Skip to Content
Big Picture

Can a Dynamic Default Investment Be Right for Your 401(k) Plan?

How plan sponsors may be able to get the best of both worlds with this dynamic approach

Since the introduction of the qualified default investment alternative, or QDIA, about a decade ago, target-date funds have grown in popularity. That’s mainly due to their lower cost and ease of implementation. But despite their popularity, target-date funds often fall short when it comes to personalization. A managed accounts service can offer much greater personalization and advice, but it often comes at a higher cost.

So, what’s a plan sponsor to do?

The default investment decision is an important one, and historically, defined-contribution plans have been limited to choosing a single option. But a new, dynamic approach may help plan sponsors get the best of both worlds.

What is a dynamic default investment?

A dynamic default investment is the use of multiple defaults, such as managed accounts and target-date funds. The default investment varies by participants. And under such an arrangement, the plan sponsor could default participants into different benefits options based on certain criteria.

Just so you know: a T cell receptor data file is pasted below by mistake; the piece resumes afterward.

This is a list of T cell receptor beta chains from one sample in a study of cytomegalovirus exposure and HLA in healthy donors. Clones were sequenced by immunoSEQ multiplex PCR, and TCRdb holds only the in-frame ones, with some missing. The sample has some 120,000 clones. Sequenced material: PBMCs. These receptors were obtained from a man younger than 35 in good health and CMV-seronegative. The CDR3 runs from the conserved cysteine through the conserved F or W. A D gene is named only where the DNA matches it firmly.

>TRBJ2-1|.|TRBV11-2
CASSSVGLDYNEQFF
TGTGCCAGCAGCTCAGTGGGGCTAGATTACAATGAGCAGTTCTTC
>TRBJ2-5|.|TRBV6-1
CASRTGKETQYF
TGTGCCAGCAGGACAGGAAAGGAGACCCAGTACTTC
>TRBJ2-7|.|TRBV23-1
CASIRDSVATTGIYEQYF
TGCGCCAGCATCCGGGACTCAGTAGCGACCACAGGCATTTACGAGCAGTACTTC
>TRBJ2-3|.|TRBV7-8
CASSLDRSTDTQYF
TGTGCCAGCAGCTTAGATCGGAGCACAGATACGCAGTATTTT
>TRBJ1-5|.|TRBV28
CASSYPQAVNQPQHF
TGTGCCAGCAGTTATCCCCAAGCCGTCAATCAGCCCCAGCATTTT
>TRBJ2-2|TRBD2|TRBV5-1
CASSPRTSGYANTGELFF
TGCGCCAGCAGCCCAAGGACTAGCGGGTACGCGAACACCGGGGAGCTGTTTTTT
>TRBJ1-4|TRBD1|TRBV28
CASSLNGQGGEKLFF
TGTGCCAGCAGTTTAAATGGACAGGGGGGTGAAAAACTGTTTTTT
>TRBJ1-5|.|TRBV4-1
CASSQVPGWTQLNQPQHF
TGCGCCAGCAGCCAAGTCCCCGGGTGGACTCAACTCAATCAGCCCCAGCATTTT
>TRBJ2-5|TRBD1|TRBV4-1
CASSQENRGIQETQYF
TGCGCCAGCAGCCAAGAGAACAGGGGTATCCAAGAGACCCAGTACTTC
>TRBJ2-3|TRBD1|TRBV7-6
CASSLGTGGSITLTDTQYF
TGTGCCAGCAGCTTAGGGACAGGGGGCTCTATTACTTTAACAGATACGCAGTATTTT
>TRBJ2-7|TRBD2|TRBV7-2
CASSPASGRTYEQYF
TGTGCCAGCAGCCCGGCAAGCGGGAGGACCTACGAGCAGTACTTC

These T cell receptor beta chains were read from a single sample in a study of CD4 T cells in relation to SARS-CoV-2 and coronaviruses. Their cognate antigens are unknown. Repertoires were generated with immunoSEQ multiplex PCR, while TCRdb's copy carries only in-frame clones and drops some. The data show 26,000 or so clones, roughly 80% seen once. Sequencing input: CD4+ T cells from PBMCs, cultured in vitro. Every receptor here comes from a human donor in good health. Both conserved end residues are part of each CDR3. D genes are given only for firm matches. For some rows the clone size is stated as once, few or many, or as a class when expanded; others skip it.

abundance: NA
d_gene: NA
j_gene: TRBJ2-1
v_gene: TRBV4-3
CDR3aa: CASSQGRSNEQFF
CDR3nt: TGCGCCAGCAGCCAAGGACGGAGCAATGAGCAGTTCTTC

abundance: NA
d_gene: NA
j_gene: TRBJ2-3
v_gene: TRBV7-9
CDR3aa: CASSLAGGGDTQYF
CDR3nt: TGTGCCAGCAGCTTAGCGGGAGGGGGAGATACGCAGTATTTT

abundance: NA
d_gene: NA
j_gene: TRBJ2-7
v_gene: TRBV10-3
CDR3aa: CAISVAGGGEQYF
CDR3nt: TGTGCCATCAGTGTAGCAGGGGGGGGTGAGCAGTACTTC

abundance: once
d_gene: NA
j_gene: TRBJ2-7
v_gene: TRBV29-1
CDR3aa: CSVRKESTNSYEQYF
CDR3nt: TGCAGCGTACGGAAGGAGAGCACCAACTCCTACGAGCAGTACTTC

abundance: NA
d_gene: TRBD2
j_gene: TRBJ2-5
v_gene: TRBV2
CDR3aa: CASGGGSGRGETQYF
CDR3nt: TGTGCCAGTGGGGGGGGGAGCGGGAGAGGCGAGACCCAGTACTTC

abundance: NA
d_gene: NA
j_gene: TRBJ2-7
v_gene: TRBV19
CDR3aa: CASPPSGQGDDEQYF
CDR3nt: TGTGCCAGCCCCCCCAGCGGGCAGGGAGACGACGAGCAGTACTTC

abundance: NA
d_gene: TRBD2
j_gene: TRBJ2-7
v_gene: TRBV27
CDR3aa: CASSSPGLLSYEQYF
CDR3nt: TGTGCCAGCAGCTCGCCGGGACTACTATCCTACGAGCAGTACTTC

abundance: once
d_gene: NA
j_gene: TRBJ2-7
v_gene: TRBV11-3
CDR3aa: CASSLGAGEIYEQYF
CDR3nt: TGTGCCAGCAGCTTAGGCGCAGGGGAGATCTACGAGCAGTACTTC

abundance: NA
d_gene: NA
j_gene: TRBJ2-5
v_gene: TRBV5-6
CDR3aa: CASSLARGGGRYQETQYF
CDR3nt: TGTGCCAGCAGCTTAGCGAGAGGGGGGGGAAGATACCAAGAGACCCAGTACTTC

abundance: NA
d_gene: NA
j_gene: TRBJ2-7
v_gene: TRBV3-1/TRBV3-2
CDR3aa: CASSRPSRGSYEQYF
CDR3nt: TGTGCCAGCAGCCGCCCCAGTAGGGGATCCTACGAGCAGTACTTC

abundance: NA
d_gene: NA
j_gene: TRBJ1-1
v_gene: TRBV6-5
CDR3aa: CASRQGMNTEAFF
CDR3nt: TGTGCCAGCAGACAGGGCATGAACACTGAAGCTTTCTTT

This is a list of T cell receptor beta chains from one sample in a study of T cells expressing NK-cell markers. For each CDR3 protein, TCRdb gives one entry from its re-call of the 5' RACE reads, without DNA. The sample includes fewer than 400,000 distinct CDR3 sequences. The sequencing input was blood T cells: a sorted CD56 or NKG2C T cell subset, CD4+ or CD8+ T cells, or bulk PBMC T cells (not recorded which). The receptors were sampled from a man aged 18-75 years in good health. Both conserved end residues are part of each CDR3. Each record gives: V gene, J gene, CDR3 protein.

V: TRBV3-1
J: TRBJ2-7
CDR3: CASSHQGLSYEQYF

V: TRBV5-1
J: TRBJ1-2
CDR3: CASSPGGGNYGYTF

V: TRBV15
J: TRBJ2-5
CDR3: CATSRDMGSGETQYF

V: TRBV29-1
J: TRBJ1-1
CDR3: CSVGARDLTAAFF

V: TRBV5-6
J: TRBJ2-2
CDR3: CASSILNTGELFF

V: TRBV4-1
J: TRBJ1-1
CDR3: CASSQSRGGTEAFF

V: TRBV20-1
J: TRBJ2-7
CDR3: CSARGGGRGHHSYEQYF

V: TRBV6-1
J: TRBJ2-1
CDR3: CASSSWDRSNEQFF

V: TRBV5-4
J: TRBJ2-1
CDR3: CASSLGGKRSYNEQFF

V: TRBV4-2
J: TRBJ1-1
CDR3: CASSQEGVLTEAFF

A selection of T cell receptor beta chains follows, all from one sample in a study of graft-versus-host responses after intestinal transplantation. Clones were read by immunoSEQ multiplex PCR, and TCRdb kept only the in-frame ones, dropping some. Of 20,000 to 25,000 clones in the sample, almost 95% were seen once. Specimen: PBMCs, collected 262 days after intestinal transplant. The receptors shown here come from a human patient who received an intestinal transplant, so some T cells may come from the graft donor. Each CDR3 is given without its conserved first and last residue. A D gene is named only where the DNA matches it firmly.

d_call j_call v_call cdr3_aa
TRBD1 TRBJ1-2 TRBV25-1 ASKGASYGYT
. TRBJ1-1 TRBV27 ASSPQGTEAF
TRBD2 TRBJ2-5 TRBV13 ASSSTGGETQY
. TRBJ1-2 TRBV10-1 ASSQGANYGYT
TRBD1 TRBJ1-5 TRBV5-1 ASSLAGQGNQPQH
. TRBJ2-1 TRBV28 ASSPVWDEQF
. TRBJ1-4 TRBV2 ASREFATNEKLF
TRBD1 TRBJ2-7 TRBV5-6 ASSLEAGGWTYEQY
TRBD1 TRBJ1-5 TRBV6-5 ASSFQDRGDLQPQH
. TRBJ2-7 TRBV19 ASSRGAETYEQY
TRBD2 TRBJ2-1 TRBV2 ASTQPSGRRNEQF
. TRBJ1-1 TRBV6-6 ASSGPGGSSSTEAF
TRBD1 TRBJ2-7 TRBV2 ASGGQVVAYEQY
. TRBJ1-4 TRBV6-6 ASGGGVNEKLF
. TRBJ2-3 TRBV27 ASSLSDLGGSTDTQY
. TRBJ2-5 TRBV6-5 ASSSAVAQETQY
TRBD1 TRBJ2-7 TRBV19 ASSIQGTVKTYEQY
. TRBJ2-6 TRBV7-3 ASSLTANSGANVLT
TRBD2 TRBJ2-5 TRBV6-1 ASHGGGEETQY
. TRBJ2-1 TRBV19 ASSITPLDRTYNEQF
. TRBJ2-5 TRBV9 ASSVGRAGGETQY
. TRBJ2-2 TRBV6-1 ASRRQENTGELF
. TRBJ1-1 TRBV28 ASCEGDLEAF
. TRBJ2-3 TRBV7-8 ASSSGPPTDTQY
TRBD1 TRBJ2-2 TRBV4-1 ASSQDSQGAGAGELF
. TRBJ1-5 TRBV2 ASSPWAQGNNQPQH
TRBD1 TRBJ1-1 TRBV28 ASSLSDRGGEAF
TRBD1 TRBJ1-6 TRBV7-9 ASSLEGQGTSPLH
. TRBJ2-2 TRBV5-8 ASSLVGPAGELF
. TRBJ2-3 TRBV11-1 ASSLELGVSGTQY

For example, a plan sponsor may decide to default participants into managed accounts once they reach a certain age (i.e. 50) while younger participants would be defaulted into target-date funds. This idea of a “dynamic” or “hybrid” default, where the default investment varies by age, is illustrated in the example below.

Source: Author. For illustrative purposes only and not indicative of an actual investment.

The dynamic default investment concept illustrated above shows how participants who were initially defaulted in target-date funds would move into managed accounts when they reach the transition point. In this example, it’s age 50. But a plan sponsor could use other attributes to divide participants, such as income, balance, or a combination of factors.

How does cost impact the dynamic default investment?